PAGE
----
Nearly 100 years ago, Harry Hervey’s works lined bookshelves in the Holy City and across the country. Today, the author, adventurer and literary trailblazer is all but excluded in popular memory and the gay literary canon.
What explains this vanishing act?
Harlan Greene – Addlestone Library’s Special Collections chief – has spent nearly a decade studying Hervey’s life and works to answer that question. His new book, The Damned Don’t Cry: They Just Disappear, broadens our understanding not only of Hervey, but of the impact of gay artists on popular culture in the first half of the 20th century. In Greene’s eyes, the book, which is the first scholarly treatment of Hervey in more than 50 years, is less a biography and more an act of literary restitution, restoring the reputation of a man who lived too soon and died too young to see justice done for himself and the causes he championed.
This Tuesday, Jan. 30, 2018, Greene will present a lecture on Hervey’s bold life as the first of three events in the spring 2018 Faculty Lecture Series “Narrating Charleston on the Margins,” which explores the myriad ways Charlestonians have identified themselves throughout the city’s history. The lecture will be held in Addlestone Library room 227 at 12:00 p.m. The series is produced by the College of Charleston Friends of the Library and the Honors College to highlight the latest in faculty research across campus. Each Faculty Lecture Series event is free and open to the public, but registration is required. To learn more about “Narrating Charleston on the Margins” visit: http://friends.library.cofc.edu/faculty-lecture-series/.
In the run-up to his lecture, The College Today posed a few questions to Greene about his research of the enigmatic Hervey.
I was curious as to who this fellow was who wrote such an unusual book about the city, Red Ending. As an archivist processing papers of other Charleston writers, I found a few references to Hervey which were so tantalizing that I started to be on the lookout for any mention of him. Any time I saw a book by him, I bought and read it. The most rewarding aspect of my research was satisfying my own curiosity, and shining a light on a completely ignored personality and part of our past.
While many today are unfamiliar with Hervey, he was an established and well-known figure during his lifetime. How would you describe his career and impact to today’s readers?
Hervey was a popular writer, who amused many. Scholars have said he influenced one work by William Faulkner and another by Graham Greene. He also wrote the scenario – not the screenplay – for the classic film Shanghai Express, which is still admired by film critics and historians. No doubt, over the years, like light traveling eons to arrive, he amused, encouraged, and winked at gay male readers who were probably fortified by finding a secret brother they never knew they had.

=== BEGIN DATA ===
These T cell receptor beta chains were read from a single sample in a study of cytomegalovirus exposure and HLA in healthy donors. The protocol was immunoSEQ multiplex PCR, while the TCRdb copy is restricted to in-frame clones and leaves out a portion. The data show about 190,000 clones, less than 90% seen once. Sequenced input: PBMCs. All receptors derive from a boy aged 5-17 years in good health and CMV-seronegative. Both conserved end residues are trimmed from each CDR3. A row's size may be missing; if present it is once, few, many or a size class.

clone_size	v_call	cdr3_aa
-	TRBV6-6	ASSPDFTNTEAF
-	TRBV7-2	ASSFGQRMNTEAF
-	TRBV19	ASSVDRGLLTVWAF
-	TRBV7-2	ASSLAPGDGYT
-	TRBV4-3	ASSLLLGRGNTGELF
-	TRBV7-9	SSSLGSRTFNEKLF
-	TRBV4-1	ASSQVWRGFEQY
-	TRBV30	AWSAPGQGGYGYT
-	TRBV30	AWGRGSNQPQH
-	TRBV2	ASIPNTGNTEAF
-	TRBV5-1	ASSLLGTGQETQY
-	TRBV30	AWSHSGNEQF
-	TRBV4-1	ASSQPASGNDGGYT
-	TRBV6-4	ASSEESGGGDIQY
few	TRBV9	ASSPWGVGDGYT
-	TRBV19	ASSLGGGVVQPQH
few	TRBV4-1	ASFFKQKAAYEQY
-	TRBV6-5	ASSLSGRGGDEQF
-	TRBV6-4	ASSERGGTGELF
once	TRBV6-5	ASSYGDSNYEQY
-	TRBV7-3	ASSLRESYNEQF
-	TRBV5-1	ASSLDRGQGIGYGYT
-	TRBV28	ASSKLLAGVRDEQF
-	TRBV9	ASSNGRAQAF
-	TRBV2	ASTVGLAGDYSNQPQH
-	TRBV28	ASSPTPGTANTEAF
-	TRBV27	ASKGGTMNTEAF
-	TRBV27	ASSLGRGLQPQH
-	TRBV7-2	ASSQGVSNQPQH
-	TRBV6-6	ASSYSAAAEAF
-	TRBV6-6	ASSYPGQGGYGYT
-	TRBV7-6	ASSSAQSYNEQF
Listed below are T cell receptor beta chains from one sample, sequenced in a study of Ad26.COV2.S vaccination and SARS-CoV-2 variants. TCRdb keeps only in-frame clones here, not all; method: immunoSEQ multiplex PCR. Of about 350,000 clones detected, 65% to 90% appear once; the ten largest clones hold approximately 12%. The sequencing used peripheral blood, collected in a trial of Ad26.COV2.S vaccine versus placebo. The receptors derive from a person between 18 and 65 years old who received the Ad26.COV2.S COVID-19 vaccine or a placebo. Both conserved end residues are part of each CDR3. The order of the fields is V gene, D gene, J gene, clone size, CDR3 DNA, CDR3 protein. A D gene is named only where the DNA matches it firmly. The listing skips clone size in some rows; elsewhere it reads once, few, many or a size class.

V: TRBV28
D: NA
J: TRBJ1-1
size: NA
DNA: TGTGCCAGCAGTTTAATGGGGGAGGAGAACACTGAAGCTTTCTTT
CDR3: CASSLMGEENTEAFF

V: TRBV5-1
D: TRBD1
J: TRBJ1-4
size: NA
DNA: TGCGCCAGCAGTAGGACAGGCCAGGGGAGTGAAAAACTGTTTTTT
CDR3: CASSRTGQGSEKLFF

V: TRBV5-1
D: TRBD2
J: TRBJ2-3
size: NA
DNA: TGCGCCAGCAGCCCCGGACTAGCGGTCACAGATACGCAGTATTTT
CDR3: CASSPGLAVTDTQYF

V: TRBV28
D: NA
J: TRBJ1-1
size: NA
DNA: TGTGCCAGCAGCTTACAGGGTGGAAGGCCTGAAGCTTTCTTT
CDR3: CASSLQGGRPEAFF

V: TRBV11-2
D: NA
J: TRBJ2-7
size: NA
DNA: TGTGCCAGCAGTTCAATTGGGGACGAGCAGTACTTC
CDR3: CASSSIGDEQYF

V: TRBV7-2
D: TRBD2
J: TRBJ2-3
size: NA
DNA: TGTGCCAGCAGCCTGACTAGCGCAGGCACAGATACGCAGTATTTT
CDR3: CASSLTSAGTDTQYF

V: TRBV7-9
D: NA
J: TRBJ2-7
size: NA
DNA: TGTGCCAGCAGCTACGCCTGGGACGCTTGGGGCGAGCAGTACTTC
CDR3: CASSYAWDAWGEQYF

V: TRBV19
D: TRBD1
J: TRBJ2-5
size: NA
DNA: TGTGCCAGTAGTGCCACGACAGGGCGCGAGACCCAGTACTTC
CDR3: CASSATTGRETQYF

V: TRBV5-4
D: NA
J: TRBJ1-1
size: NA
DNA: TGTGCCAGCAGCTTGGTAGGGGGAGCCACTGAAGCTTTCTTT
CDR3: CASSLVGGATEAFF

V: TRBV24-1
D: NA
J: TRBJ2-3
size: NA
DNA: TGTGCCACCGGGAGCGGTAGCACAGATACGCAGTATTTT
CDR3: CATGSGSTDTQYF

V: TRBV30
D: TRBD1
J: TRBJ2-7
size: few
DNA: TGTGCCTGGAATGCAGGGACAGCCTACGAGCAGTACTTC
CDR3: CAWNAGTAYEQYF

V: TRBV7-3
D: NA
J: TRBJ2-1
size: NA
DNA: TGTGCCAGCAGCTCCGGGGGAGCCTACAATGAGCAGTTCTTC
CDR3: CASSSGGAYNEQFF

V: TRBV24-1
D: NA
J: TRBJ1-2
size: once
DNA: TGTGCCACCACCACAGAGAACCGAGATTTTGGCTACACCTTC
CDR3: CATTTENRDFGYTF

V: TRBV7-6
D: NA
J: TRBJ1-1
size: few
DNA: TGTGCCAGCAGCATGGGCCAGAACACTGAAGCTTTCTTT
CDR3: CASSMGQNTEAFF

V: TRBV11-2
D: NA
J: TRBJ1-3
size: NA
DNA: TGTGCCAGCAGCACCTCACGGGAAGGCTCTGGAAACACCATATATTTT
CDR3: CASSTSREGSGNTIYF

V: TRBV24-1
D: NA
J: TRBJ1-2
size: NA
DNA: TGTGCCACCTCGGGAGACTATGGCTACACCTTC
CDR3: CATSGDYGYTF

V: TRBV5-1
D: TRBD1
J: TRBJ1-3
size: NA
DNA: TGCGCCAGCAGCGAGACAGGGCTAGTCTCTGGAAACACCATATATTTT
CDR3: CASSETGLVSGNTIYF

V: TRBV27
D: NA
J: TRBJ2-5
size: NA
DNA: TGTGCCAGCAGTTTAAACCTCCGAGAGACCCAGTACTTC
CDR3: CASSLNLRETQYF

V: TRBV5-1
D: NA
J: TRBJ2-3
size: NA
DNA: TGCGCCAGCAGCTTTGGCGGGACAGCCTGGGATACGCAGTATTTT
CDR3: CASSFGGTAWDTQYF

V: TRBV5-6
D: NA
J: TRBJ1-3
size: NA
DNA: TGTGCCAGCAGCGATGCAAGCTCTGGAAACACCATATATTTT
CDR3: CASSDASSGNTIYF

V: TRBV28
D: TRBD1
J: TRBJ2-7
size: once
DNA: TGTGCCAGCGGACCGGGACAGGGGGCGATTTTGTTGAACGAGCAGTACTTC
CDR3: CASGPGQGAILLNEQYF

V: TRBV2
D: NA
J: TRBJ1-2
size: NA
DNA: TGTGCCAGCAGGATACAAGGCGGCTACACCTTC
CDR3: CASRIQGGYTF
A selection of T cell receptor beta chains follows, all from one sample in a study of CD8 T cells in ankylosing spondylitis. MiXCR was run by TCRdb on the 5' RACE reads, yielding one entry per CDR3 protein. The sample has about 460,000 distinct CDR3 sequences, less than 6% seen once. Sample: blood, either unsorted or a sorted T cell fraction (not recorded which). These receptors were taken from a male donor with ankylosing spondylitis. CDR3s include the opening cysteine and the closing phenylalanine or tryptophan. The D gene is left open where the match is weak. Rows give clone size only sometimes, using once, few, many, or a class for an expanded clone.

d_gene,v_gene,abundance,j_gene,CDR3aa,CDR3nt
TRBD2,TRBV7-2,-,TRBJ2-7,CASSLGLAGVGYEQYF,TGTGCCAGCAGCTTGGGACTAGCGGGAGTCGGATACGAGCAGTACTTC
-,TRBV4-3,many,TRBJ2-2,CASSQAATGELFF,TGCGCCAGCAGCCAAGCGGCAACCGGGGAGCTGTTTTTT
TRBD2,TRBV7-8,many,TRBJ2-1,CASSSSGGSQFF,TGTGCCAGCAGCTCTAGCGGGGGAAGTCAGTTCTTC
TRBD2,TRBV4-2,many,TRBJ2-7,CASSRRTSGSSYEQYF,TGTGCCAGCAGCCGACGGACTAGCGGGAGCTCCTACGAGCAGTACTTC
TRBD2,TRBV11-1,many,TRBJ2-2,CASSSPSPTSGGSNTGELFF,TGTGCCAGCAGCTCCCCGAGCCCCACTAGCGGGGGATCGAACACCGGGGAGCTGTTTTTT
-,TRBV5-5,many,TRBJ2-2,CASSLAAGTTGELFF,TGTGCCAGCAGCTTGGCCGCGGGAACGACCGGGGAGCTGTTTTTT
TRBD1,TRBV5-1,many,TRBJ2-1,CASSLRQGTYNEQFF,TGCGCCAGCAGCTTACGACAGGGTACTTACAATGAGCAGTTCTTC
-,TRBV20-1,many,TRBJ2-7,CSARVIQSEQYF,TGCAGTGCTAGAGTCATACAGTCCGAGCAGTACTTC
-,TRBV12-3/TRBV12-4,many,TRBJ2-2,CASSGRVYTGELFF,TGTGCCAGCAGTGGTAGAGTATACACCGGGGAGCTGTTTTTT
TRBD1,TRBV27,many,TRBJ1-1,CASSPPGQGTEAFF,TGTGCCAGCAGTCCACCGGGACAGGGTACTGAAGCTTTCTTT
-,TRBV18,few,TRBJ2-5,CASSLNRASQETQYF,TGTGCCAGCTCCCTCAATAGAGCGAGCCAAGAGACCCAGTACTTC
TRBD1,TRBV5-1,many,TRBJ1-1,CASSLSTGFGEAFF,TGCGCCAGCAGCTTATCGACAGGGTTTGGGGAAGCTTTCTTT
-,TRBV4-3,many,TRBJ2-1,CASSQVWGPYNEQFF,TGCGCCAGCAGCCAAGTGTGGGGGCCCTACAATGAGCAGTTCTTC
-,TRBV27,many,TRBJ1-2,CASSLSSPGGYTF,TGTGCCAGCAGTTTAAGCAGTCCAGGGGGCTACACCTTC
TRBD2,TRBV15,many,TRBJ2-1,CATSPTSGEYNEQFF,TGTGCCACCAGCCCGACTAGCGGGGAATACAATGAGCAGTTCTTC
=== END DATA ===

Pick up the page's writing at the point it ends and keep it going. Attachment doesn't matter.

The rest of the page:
He impacted popular culture; people built upon his work and eclipsed it. A tree can fall in the forest and no one can hear it, but it still fell. As a biographer, maybe I delude myself into thinking that others might be inspired by the life of a person who blithely rejected society’s rules while succeeding along the standards he set for himself.
Hervey hazarded personal and professional risks by living life as an openly gay man in 1920s Charleston. What was life like for him at this time in the city?
As time has passed, people have changed their view of him. I think familiarity bred contempt. At first when they saw him with his young friend Carleton Hildreth, folks assumed they were pals out on an amazing adventure, globetrotting and writing about it. But when it was discovered they were not “innocent” friends, but “guilty” lovers, attitudes changed. If you were gay and obeyed social conventions of the day, you were OK. If you broke the rules, you were taboo.
Was it this reluctance to kowtow to convention that contributed to Hervey’s “disappearance”?
He had no descendants to make claims for him, or to try to keep his books in print. Times changed, and his most obviously gay book, The Iron Widow, was published during the Great Depression, so there were not many copies to be found. No one ever lionized him and he managed to anger and inflame the two southern towns most associated with him, Savannah and Charleston. Who back then was going to carry a torch for a scandalous scribbler? And if no one carries a torch, how can memory continue to burn and shine?
How would you characterize the differences between Hervey’s experience and those of gay authors who came after him?
Hervey’s experience is a mirror image of that of today’s gay authors. In his day, being gay was a ticket out of town and out of the literary canon. In the late 20th century, being a gay southern writer was an invitation to an exotic room with a haunted history. Today, it’s a lousy and lazy way to sum up a writer.
As a novelist yourself, how has researching Hervey inspired your own writing? And what do you think all authors – regardless of sexuality – could learn from his life and works?
Winemakers like to drink wine, and get drunk off of other vintner’s work. Writers do the same with other writers. I so enjoyed reading his books, though it has to be said his first few are forgettable. But actually, he has shamed me. He forsook respectability to write his books; I chose the middle class route of job and possessions and there are so many books I will never write because of that. Hervey spoke of being haunted by the ghosts of what he did not achieve. One consolation I have is that I have always written of people who might have been forgotten if not for some spelunking sleuth like me.
Feature image: Harry Hervey